I have 6 or 8 Blackbirds out in the garden, picking at the apples - their favourites are the sweet eating apples of which there are lots of small ones I've left on the ground for them plus the bigger ones on the ground from the two home-grown trees at the top of the yard, where life is quieter.

Right, your support over the last few days has been magnificent.  I will try and visit everyone's blogs and comment more often myself too (slap wrists).

16 comments:

  1. Our bird feeders get filled every morning when everyone else gets fed, within an hour the seeds are empty, the peanuts last about 2 days and the fat blocks about 5 days, its an expensive business feeding the birds, I buy the bird seed by the sack from Thomas and Sons for £10, occasionally I will put out a handful of meal worms if I have any, I buy them in for the chickens. We have had a woodpecker visiting he likes the peanuts.

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    1. Mine get done twice a day. At present, they're not that bothered with the nuts (we've had sacks in the past which aren't to their taste - sprayed with something?) but the sunflower hearts hurtle out as fast as the birds hurtle in! I now have Goldfinches front and back, same as the Woodpeckers and Nuthatches.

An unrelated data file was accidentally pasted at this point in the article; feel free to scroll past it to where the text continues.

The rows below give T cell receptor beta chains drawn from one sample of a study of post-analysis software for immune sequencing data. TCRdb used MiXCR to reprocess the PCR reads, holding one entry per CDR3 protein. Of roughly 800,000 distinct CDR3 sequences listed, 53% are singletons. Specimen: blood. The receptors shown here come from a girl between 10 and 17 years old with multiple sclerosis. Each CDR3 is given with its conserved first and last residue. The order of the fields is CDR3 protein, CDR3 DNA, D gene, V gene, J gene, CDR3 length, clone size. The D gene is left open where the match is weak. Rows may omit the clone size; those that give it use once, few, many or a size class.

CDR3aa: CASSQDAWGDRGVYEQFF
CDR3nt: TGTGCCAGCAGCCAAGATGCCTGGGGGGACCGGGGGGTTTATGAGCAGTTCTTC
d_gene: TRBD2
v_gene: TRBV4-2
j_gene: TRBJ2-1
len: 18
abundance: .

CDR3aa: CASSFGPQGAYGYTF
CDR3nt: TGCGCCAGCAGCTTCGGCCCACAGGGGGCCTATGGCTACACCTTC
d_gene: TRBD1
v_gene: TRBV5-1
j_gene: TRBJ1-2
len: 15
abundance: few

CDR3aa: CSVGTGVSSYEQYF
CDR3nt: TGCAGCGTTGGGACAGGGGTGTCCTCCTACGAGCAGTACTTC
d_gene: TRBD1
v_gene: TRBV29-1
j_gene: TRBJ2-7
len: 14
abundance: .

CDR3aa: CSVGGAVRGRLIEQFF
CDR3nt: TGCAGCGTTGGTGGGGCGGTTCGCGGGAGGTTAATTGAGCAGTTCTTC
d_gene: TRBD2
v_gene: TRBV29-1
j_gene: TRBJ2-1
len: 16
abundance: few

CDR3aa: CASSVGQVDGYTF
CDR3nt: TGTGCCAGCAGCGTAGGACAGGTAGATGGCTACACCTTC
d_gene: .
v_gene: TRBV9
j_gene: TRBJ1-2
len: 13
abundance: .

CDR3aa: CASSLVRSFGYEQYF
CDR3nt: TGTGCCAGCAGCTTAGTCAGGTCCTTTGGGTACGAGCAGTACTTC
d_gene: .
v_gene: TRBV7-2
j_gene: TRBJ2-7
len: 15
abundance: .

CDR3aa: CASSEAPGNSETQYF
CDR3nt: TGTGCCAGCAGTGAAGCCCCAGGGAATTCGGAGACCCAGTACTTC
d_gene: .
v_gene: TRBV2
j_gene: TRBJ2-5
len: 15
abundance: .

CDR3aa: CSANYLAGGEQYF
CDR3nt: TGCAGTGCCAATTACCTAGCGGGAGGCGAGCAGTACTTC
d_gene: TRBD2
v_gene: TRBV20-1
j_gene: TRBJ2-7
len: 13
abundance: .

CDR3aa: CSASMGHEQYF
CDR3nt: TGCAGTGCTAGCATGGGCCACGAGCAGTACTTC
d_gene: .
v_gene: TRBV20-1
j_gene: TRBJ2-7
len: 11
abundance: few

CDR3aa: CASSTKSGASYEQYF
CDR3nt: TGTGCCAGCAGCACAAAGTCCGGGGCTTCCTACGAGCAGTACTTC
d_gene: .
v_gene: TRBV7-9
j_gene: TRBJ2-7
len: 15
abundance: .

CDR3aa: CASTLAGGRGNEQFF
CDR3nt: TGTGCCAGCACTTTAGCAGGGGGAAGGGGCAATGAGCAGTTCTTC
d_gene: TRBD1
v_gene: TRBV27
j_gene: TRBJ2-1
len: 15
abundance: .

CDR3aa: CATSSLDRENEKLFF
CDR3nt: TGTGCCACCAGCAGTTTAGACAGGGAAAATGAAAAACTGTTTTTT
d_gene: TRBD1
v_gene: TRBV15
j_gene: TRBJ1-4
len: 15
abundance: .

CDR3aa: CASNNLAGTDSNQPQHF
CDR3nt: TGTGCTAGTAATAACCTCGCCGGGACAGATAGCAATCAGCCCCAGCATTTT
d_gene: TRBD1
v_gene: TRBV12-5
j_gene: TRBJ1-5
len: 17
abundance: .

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  2. Sorry to hear about your old friend, it is very hard.

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    1. Thank you my dear - hard now, and going to get a lot worse as she has 4 - 6 weeks left now they have stopped the chemo.

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  3. I am so very sorry to hear about your friend - thinking of you at this difficult time. I hope your chest infection eases soon.

    Good to read about your garden birds - watching mine at the feeders and around the garden can help me live just in the moment when I am feeling totally stressed about other things.